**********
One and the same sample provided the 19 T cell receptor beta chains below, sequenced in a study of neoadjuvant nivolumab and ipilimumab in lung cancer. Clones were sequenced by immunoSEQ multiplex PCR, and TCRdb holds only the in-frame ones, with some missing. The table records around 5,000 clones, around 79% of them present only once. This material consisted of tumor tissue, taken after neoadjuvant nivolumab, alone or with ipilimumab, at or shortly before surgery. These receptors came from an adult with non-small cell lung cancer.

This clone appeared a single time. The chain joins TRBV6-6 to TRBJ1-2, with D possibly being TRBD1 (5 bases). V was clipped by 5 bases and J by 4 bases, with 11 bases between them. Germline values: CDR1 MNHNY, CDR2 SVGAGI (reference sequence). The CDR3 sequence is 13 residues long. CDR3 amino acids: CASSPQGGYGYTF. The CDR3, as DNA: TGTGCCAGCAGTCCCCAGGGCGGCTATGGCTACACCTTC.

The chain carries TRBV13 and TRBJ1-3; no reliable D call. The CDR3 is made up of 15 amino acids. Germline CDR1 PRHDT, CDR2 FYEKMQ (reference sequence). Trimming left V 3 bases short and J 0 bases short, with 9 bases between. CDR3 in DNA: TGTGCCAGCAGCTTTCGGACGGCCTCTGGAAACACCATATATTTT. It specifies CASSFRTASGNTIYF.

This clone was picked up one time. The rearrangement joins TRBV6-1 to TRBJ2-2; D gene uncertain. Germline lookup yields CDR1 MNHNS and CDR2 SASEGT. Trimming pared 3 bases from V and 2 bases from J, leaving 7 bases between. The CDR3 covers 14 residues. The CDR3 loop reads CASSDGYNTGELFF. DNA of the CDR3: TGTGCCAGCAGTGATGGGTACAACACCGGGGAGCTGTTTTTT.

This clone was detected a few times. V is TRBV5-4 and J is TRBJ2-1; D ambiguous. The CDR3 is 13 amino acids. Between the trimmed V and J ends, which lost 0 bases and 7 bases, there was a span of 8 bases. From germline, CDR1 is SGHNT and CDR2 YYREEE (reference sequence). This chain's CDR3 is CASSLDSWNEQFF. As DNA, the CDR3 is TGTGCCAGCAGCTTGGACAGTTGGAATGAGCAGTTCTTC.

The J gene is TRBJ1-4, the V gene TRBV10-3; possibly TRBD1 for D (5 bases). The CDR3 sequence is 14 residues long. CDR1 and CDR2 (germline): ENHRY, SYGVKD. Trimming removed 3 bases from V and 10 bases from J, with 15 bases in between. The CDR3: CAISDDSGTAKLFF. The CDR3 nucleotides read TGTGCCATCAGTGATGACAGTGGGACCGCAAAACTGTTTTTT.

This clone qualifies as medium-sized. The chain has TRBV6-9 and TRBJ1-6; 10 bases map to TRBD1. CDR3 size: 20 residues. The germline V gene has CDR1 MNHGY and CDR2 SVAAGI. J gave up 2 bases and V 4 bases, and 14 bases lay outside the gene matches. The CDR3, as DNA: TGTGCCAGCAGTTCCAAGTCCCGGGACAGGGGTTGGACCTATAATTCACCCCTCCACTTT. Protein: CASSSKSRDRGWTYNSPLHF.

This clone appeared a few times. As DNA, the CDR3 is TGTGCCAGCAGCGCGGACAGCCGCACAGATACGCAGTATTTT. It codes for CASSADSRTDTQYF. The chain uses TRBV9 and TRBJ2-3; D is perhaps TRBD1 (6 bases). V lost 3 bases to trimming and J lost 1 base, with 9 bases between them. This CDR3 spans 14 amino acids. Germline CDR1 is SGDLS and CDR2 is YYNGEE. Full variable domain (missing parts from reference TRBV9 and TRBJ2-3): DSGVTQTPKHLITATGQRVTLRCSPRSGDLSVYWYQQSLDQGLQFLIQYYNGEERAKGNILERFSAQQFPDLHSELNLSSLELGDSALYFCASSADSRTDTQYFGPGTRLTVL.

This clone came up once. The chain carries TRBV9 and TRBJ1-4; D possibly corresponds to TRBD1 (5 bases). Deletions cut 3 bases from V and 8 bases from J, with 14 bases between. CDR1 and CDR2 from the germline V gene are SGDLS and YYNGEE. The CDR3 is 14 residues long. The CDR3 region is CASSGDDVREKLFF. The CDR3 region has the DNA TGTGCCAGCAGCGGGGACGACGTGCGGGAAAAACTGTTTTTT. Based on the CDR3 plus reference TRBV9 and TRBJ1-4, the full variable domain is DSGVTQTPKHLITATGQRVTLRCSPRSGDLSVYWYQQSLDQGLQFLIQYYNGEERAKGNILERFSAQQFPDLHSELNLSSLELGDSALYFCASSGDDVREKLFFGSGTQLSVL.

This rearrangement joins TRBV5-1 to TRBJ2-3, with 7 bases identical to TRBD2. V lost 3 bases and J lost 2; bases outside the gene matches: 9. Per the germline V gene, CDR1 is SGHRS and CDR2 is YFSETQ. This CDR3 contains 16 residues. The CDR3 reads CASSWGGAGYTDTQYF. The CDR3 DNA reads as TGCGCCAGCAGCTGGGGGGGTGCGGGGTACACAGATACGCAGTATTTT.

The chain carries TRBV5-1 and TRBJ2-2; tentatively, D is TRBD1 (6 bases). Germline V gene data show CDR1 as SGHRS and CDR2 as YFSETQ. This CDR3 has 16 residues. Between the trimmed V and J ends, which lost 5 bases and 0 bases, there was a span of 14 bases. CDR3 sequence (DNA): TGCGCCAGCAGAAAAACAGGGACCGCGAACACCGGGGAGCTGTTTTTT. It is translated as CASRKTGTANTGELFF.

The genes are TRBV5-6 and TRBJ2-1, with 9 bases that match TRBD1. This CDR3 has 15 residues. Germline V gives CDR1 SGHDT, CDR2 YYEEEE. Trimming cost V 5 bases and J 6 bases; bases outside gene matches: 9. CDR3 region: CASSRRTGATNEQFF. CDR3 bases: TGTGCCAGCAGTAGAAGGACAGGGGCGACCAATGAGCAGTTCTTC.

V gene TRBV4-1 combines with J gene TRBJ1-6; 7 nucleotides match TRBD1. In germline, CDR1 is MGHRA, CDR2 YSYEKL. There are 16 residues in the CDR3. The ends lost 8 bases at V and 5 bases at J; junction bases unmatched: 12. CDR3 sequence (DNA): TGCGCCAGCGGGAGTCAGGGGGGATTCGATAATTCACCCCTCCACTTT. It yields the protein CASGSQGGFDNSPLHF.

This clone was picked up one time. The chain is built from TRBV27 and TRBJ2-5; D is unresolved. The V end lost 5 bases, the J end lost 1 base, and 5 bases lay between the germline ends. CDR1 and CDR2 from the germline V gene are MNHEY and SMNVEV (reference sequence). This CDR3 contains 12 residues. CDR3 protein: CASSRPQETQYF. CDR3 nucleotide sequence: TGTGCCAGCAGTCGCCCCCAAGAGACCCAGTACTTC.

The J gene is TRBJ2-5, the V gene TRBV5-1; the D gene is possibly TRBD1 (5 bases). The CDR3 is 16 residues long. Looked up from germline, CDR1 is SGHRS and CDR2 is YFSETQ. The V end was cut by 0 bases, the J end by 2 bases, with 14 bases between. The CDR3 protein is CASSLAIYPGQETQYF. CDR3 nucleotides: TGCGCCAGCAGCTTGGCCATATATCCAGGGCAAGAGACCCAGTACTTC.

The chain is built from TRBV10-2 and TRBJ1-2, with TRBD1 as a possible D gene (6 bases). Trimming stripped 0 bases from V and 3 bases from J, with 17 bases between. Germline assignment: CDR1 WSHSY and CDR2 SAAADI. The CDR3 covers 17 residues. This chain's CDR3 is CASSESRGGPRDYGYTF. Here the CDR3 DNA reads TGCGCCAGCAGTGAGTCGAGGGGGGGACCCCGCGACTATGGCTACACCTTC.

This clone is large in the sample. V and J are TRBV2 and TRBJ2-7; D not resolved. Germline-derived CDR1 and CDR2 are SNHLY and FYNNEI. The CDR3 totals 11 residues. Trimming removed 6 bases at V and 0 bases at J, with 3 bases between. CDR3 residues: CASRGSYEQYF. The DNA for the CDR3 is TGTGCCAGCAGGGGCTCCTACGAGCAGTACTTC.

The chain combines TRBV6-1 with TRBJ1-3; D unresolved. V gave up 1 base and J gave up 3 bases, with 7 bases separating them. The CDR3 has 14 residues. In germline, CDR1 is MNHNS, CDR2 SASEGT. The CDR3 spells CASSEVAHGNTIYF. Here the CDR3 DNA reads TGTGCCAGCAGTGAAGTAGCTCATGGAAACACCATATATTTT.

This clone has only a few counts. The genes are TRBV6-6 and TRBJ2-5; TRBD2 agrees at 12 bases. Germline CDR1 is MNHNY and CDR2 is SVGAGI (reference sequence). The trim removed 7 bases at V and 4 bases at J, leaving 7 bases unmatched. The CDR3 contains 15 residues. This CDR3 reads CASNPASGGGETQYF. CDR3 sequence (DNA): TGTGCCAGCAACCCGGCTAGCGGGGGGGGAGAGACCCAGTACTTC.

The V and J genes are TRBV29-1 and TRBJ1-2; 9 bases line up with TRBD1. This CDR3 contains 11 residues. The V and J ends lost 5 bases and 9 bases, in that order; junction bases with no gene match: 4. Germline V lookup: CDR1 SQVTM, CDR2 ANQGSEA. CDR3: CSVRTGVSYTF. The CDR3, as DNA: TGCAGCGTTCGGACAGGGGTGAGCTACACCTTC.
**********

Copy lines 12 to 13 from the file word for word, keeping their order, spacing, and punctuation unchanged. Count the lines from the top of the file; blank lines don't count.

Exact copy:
The genes are TRBV5-6 and TRBJ2-1, with 9 bases that match TRBD1. This CDR3 has 15 residues. Germline V gives CDR1 SGHDT, CDR2 YYEEEE. Trimming cost V 5 bases and J 6 bases; bases outside gene matches: 9. CDR3 region: CASSRRTGATNEQFF. CDR3 bases: TGTGCCAGCAGTAGAAGGACAGGGGCGACCAATGAGCAGTTCTTC.

V gene TRBV4-1 combines with J gene TRBJ1-6; 7 nucleotides match TRBD1. In germline, CDR1 is MGHRA, CDR2 YSYEKL. There are 16 residues in the CDR3. The ends lost 8 bases at V and 5 bases at J; junction bases unmatched: 12. CDR3 sequence (DNA): TGCGCCAGCGGGAGTCAGGGGGGATTCGATAATTCACCCCTCCACTTT. It yields the protein CASGSQGGFDNSPLHF.